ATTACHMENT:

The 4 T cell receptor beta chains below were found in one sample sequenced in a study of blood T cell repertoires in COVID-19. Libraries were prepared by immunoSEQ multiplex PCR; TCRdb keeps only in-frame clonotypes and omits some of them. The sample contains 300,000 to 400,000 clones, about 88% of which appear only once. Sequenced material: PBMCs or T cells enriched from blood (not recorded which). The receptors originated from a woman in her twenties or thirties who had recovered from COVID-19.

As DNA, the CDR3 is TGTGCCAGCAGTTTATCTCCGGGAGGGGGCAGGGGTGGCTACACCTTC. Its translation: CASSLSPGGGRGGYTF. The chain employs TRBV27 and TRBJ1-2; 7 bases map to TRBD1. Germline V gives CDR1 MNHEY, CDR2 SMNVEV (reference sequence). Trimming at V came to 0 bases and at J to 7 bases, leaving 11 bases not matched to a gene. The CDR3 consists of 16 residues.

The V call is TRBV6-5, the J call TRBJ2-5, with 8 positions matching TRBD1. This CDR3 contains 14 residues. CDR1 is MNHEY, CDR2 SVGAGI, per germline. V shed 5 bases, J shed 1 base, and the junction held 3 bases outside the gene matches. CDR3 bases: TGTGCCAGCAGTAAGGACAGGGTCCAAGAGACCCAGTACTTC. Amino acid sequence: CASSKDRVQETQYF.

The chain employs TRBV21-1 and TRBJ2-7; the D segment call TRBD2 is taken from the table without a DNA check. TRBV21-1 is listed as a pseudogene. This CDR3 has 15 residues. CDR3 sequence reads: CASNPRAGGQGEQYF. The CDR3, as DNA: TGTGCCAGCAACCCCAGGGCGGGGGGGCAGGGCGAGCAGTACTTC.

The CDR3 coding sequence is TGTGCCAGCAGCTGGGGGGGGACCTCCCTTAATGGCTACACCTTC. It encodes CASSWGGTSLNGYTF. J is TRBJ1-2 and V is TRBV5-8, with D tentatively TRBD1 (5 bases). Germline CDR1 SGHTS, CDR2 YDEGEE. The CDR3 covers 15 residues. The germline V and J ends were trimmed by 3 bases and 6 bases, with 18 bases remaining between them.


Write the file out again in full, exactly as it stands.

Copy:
The 4 T cell receptor beta chains below were found in one sample sequenced in a study of blood T cell repertoires in COVID-19. Libraries were prepared by immunoSEQ multiplex PCR; TCRdb keeps only in-frame clonotypes and omits some of them. The sample contains 300,000 to 400,000 clones, about 88% of which appear only once. Sequenced material: PBMCs or T cells enriched from blood (not recorded which). The receptors originated from a woman in her twenties or thirties who had recovered from COVID-19.

As DNA, the CDR3 is TGTGCCAGCAGTTTATCTCCGGGAGGGGGCAGGGGTGGCTACACCTTC. Its translation: CASSLSPGGGRGGYTF. The chain employs TRBV27 and TRBJ1-2; 7 bases map to TRBD1. Germline V gives CDR1 MNHEY, CDR2 SMNVEV (reference sequence). Trimming at V came to 0 bases and at J to 7 bases, leaving 11 bases not matched to a gene. The CDR3 consists of 16 residues.

The V call is TRBV6-5, the J call TRBJ2-5, with 8 positions matching TRBD1. This CDR3 contains 14 residues. CDR1 is MNHEY, CDR2 SVGAGI, per germline. V shed 5 bases, J shed 1 base, and the junction held 3 bases outside the gene matches. CDR3 bases: TGTGCCAGCAGTAAGGACAGGGTCCAAGAGACCCAGTACTTC. Amino acid sequence: CASSKDRVQETQYF.

The chain employs TRBV21-1 and TRBJ2-7; the D segment call TRBD2 is taken from the table without a DNA check. TRBV21-1 is listed as a pseudogene. This CDR3 has 15 residues. CDR3 sequence reads: CASNPRAGGQGEQYF. The CDR3, as DNA: TGTGCCAGCAACCCCAGGGCGGGGGGGCAGGGCGAGCAGTACTTC.

The CDR3 coding sequence is TGTGCCAGCAGCTGGGGGGGGACCTCCCTTAATGGCTACACCTTC. It encodes CASSWGGTSLNGYTF. J is TRBJ1-2 and V is TRBV5-8, with D tentatively TRBD1 (5 bases). Germline CDR1 SGHTS, CDR2 YDEGEE. The CDR3 covers 15 residues. The germline V and J ends were trimmed by 3 bases and 6 bases, with 18 bases remaining between them.